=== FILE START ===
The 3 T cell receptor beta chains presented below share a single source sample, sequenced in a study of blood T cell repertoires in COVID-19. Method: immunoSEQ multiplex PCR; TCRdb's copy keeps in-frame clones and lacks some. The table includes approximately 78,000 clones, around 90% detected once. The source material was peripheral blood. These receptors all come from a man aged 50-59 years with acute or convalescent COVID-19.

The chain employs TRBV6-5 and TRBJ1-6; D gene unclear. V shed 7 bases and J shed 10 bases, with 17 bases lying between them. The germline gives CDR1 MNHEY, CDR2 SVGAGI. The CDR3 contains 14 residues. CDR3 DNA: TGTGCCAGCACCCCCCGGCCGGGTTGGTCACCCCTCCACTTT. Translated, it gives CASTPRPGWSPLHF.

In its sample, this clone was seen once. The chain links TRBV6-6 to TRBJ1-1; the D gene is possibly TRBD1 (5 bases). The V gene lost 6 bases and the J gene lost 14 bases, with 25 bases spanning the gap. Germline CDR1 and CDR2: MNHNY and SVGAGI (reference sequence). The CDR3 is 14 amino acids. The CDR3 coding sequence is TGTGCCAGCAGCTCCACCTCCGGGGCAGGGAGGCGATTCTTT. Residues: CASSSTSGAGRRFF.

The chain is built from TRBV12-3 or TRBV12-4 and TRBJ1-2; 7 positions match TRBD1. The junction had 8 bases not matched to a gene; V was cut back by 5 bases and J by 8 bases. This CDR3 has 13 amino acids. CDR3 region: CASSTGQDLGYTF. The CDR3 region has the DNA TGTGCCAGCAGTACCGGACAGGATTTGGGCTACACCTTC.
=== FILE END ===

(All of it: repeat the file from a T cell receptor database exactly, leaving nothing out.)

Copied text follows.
The 3 T cell receptor beta chains presented below share a single source sample, sequenced in a study of blood T cell repertoires in COVID-19. Method: immunoSEQ multiplex PCR; TCRdb's copy keeps in-frame clones and lacks some. The table includes approximately 78,000 clones, around 90% detected once. The source material was peripheral blood. These receptors all come from a man aged 50-59 years with acute or convalescent COVID-19.

The chain employs TRBV6-5 and TRBJ1-6; D gene unclear. V shed 7 bases and J shed 10 bases, with 17 bases lying between them. The germline gives CDR1 MNHEY, CDR2 SVGAGI. The CDR3 contains 14 residues. CDR3 DNA: TGTGCCAGCACCCCCCGGCCGGGTTGGTCACCCCTCCACTTT. Translated, it gives CASTPRPGWSPLHF.

In its sample, this clone was seen once. The chain links TRBV6-6 to TRBJ1-1; the D gene is possibly TRBD1 (5 bases). The V gene lost 6 bases and the J gene lost 14 bases, with 25 bases spanning the gap. Germline CDR1 and CDR2: MNHNY and SVGAGI (reference sequence). The CDR3 is 14 amino acids. The CDR3 coding sequence is TGTGCCAGCAGCTCCACCTCCGGGGCAGGGAGGCGATTCTTT. Residues: CASSSTSGAGRRFF.

The chain is built from TRBV12-3 or TRBV12-4 and TRBJ1-2; 7 positions match TRBD1. The junction had 8 bases not matched to a gene; V was cut back by 5 bases and J by 8 bases. This CDR3 has 13 amino acids. CDR3 region: CASSTGQDLGYTF. The CDR3 region has the DNA TGTGCCAGCAGTACCGGACAGGATTTGGGCTACACCTTC.